A Guide to Building a Deck

Make Plans Before Jumping in to Deck Project 

More planning and consideration may go into building an outdoor deck than, say, an indoor bathroom. Besides determining it’s a deck you want instead of a patio, you will need to establish a budget, select material, find a space to build it, and determine whether it is a DIY project, or you’ll need to hire a professional.

This list includes 10 considerations before planning and starting to build a deck.

Purpose, Function and Uses 

Q: Why Do You Want a Deck?

Is a deck the answer to extending your indoor living space, pushing it outside? Do you live in a climate that is warm several months out of the year?

Reasons to build a deck might include:

      • Entertaining
      • Dining
      • As a pool or spa surround
      • Privacy
      • Container gardening or growing a patio garden close to the house

Location, Location, Location 

Often, a limited property size dictates where a deck will be built: on the only spot in the garden available, wherever that may be. If you have more room to work with and are lucky enough to have a few choices on where to build a deck, then consider yourself fortunate. Luck aside, the location for your deck may be decided by:

      • Size of lot
      • Microclimates
      • Sun and shade
      • Wind
      • Rain and snow
      • View*
      • Privacy
      • Proximity to house

*If you have a view that’s a pleasant one—preferably scenic—this might be where you would want to build a deck.  A deck is a nice addition to a house; a deck with a view is even better.


Money—oh, that. Sometimes it stands in the way of just about everything. But like every practical adult, you know that it costs money to do or make pretty much anything. Decks are no exception. A few budget-related things you’ll need to factor in before plunging into a deck-building project:

      • Size of deck
      • Intricacy of design
      • Extras: built-in seating, flowerboxes, railings, etc.
      • Who’s going to build it: you or a contractor
      • Choice of lumber and cost.

Get creative: One solution might be to add a small deck next to a patio made of concrete, brick or loose materials, which would cut down on costs but still give the look of and function as a deck.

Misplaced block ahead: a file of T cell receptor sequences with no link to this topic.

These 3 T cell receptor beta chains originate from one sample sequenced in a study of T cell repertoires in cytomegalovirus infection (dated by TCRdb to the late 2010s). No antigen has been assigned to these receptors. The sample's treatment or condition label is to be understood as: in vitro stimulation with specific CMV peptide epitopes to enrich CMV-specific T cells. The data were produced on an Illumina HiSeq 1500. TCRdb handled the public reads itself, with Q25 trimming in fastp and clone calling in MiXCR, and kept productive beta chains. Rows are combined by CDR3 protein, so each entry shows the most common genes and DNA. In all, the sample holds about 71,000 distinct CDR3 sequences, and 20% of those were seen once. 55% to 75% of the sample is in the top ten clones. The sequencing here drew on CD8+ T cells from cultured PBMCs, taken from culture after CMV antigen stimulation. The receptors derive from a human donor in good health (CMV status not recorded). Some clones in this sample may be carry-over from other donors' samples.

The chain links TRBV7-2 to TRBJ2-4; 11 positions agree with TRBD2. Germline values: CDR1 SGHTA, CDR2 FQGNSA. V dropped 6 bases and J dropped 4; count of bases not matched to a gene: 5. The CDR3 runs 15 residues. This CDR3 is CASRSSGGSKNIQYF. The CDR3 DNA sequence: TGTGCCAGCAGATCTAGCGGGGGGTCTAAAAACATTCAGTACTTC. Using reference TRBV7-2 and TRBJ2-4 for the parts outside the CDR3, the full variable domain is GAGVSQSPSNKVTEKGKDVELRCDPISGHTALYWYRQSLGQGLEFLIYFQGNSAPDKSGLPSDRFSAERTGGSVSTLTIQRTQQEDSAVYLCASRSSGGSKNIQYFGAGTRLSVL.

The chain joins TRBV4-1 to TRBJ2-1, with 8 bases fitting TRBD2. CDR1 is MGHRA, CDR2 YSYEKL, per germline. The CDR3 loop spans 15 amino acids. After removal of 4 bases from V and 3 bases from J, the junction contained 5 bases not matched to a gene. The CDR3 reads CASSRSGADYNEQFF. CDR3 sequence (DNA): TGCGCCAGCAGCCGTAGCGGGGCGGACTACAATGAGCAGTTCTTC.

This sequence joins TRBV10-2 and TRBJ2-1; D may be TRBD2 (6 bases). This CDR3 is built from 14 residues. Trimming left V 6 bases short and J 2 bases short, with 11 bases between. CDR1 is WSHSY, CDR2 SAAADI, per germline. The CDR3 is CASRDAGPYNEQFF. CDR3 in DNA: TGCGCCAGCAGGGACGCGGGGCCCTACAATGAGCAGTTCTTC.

Do You Have the DIY Skills? 

If it’s a basic, freestanding platform deck, you might be able to pull it off in a few weekends, depending on how much gusto you put into the project. Decks require a certain amount of carpentry, engineering, and do-it-yourself experience. Can you work a circular saw? Do you know what a circular saw is? Did you ever take a “shop” class?

Is your dream deck going to be positioned on questionable ground—like sand, over water, in mud or clay, or unstable soil? Will it be a high- or multi-level deck that might require special engineering? Are you experienced working with concrete? If you have doubts as to whether your DIY skills are up to it, investigate further.

Decking Materials

Although it’s historically the original and most popular choice, wood is not the only decking material available. So, what is available?

  • Weather-Resistant Woods, like redwood, cedar, cypress and the increasingly popular ipe.
  • Pressure-Treated Woods, treated lumber, which contains wood and preservatives.
  • Hardwoods, like teak, ipe -and Brazilian hardwoods.
  • Composite Decking, which is made of recycled plastic and wood fibre.
  • Alternatives, like plastic and aluminium, which both use recycled products.

Deck Design, Size and Shape 

Size will be driven by your deck’s location and your budget. Small space, small deck. Small budget, possibly a small deck. Big space—you get it.

The shape of your deck may be dictated by the design of your house. Imposing a round, curving deck with carved railings onto a linear Midcentury Modern house might be forcing it into something it’s not, or simply looks horribly out of place. Follow the lines, proportions and architecture of your house, so it’s a natural extension; a seamless transition from indoors to out.

Besides being a functional outdoor room, a well-designed deck must enhance the beauty of your home. It should:

  • Complement rather compete with a home’s architecture.
  • Coordinate with the surrounding landscape design.

Extras: Railings, Roofs, Privacy Fencing and; Other Deck Structures 

Simple platform decks are the easiest to build and have a clean, classic appeal. But you may not get off so easy. If the deck is higher than a few feet off the ground, railings for safety will be needed.

So, what if the deck is in a convenient location, but is hot most of the day? A roof of some kind will need to be built so that you can spend time on your deck in comfort.

Another “what if”: the deck is visible to your neighbours, and their garden is visible while on your own deck. Some sort of privacy screening will help block the view from either vantage point.

Building Codes and Legal Requirements 

In order for the project to be legal, the blueprints have to be approved by your city or county. Laws vary from city-to-city, state-to-state and so on—check on your city or county website for information about building permits, codes and other legal requirements related to adding or remodelling a residential structure.

And do this homework before you buy materials or get too deeply into a potential deck project.

Deck Lighting